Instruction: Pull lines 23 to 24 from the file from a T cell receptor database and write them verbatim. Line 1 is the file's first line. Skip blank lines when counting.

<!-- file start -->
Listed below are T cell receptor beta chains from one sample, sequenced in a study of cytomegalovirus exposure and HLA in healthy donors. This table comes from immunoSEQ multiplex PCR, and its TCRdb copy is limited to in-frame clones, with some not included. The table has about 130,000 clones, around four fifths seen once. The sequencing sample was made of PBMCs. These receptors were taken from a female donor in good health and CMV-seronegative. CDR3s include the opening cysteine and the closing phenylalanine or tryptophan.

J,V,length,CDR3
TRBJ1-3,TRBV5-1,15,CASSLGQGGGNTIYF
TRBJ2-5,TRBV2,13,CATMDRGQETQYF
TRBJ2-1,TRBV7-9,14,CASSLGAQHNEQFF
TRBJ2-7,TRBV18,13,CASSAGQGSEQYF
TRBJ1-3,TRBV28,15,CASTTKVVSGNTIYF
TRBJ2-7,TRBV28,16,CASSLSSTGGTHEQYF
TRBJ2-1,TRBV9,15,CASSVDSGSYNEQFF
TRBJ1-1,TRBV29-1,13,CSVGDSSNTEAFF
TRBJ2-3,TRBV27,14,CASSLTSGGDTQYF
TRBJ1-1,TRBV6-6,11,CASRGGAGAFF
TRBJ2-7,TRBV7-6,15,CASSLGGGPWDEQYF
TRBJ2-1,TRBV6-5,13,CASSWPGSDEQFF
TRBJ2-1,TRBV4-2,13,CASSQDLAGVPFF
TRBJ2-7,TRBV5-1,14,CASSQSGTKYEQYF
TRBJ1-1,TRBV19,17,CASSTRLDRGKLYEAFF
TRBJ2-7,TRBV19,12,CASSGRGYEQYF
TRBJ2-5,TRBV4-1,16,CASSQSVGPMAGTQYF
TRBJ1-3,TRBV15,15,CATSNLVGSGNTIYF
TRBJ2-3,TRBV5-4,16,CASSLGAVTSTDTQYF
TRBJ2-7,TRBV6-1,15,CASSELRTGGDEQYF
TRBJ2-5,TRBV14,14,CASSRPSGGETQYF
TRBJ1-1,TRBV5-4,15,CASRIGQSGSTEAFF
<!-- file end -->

TRBJ2-5,TRBV14,14,CASSRPSGGETQYF
TRBJ1-1,TRBV5-4,15,CASRIGQSGSTEAFF